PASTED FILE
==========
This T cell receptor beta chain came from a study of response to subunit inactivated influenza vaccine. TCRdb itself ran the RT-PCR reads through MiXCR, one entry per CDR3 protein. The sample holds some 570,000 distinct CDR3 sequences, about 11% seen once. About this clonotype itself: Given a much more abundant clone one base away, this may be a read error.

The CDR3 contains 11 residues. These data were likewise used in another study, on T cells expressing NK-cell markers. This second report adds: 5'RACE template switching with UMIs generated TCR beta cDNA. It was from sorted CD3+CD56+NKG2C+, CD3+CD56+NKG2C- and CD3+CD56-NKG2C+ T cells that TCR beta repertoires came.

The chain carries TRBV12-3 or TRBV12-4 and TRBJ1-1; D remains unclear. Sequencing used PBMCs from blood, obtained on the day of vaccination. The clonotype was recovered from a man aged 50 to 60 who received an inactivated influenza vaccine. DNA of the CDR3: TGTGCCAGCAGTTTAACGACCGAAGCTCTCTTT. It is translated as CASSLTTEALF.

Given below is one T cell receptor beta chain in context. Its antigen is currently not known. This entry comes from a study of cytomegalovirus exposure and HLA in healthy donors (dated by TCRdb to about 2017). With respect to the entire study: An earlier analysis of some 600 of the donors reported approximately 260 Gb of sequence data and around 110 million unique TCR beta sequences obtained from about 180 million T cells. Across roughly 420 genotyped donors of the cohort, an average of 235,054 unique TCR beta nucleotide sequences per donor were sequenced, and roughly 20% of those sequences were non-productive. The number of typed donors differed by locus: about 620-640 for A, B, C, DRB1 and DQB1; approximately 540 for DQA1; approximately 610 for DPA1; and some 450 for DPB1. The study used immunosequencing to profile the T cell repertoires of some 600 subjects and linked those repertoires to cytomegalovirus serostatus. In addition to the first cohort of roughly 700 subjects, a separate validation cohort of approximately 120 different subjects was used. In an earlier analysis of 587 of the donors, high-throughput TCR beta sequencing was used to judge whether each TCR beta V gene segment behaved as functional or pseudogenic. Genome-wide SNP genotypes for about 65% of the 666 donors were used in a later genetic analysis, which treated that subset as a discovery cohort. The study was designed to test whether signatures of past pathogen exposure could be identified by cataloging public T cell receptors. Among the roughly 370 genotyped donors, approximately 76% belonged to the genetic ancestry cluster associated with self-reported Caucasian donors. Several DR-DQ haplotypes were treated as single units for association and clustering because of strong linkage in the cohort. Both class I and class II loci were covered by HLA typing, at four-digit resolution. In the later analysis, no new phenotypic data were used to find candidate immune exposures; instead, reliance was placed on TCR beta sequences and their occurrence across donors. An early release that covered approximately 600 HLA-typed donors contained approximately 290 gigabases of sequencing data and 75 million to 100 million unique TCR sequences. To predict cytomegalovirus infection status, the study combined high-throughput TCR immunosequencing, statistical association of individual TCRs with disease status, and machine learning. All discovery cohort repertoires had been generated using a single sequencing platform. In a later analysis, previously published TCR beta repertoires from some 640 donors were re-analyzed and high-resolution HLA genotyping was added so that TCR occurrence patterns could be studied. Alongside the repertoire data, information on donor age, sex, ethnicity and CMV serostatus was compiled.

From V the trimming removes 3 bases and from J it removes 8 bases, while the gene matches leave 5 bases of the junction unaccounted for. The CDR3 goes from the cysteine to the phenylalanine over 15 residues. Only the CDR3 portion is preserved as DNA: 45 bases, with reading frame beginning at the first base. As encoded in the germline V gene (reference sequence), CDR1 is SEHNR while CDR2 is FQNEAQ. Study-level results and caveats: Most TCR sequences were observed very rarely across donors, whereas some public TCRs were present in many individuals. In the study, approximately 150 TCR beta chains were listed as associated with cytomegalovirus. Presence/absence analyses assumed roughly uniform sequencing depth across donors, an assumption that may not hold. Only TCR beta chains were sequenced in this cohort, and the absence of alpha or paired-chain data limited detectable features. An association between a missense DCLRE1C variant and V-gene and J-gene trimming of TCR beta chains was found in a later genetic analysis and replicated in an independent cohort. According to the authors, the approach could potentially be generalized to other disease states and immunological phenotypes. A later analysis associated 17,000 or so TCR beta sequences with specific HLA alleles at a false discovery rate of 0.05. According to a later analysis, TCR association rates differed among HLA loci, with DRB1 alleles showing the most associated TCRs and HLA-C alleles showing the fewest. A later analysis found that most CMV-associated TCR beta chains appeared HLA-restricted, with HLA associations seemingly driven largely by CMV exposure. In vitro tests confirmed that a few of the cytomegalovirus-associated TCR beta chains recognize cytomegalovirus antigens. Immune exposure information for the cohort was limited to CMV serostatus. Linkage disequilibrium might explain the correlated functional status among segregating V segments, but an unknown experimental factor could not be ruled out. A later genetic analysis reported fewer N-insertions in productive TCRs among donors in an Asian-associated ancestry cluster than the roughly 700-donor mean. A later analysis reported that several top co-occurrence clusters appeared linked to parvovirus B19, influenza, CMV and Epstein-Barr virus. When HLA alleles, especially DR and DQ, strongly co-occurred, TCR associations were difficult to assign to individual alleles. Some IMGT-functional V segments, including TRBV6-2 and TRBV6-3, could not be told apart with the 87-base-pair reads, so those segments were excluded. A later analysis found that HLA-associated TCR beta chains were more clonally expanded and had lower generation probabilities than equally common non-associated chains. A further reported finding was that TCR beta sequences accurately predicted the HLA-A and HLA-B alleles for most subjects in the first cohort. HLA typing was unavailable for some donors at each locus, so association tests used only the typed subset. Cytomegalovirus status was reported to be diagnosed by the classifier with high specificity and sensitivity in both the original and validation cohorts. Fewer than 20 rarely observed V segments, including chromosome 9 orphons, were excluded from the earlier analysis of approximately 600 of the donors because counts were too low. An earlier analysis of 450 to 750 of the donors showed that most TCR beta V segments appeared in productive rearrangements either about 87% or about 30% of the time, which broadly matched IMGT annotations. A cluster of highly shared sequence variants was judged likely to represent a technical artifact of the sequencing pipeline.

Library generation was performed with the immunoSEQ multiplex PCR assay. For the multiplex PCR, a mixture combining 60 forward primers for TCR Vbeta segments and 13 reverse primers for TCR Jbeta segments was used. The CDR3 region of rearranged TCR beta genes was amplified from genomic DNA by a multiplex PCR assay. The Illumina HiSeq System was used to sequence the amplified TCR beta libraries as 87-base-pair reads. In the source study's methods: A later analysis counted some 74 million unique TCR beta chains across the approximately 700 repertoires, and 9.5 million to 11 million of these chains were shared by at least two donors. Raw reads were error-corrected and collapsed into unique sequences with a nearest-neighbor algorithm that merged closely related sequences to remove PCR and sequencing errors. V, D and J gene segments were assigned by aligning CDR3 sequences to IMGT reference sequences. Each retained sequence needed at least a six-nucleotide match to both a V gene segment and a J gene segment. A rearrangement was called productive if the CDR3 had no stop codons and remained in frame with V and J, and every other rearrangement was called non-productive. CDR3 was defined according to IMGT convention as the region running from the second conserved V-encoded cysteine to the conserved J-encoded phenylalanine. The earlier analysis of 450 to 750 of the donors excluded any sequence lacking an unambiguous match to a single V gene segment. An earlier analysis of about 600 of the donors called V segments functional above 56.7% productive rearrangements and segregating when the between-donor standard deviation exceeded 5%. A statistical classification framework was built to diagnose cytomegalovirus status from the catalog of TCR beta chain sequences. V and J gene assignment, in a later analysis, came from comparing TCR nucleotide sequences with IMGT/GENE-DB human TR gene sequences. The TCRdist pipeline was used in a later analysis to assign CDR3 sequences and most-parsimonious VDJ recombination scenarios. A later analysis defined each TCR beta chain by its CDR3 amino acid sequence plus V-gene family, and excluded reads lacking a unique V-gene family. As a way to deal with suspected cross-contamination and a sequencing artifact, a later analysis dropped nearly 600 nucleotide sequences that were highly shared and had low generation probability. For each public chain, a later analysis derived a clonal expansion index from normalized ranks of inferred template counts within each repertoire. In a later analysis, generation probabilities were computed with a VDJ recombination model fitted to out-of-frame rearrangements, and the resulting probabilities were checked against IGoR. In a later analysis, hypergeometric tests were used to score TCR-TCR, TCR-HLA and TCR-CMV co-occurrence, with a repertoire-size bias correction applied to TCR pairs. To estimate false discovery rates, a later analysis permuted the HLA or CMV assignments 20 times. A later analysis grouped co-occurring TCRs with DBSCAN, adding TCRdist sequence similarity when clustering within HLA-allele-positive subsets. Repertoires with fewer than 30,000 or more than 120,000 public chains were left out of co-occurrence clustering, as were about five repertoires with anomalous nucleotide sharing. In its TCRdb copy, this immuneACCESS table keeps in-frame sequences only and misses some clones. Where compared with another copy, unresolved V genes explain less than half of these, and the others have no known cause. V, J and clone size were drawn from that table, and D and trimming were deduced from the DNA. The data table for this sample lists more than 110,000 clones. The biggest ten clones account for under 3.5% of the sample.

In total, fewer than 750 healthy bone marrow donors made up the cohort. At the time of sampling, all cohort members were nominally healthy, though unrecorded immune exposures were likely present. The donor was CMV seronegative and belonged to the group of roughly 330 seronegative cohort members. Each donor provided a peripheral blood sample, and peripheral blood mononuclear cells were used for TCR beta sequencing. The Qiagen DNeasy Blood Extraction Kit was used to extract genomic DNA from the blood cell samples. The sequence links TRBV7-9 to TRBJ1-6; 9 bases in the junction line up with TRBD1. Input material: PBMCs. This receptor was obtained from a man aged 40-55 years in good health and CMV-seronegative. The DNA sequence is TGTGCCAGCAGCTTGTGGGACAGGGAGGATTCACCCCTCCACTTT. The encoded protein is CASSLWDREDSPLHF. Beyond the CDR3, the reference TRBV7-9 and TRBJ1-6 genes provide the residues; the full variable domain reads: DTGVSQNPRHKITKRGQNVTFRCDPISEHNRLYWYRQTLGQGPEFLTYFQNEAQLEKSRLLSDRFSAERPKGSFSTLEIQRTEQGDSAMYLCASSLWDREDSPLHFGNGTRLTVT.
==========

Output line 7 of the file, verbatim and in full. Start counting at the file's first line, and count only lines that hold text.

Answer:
In total, fewer than 750 healthy bone marrow donors made up the cohort. At the time of sampling, all cohort members were nominally healthy, though unrecorded immune exposures were likely present. The donor was CMV seronegative and belonged to the group of roughly 330 seronegative cohort members. Each donor provided a peripheral blood sample, and peripheral blood mononuclear cells were used for TCR beta sequencing. The Qiagen DNeasy Blood Extraction Kit was used to extract genomic DNA from the blood cell samples. The sequence links TRBV7-9 to TRBJ1-6; 9 bases in the junction line up with TRBD1. Input material: PBMCs. This receptor was obtained from a man aged 40-55 years in good health and CMV-seronegative. The DNA sequence is TGTGCCAGCAGCTTGTGGGACAGGGAGGATTCACCCCTCCACTTT. The encoded protein is CASSLWDREDSPLHF. Beyond the CDR3, the reference TRBV7-9 and TRBJ1-6 genes provide the residues; the full variable domain reads: DTGVSQNPRHKITKRGQNVTFRCDPISEHNRLYWYRQTLGQGPEFLTYFQNEAQLEKSRLLSDRFSAERPKGSFSTLEIQRTEQGDSAMYLCASSLWDREDSPLHFGNGTRLTVT.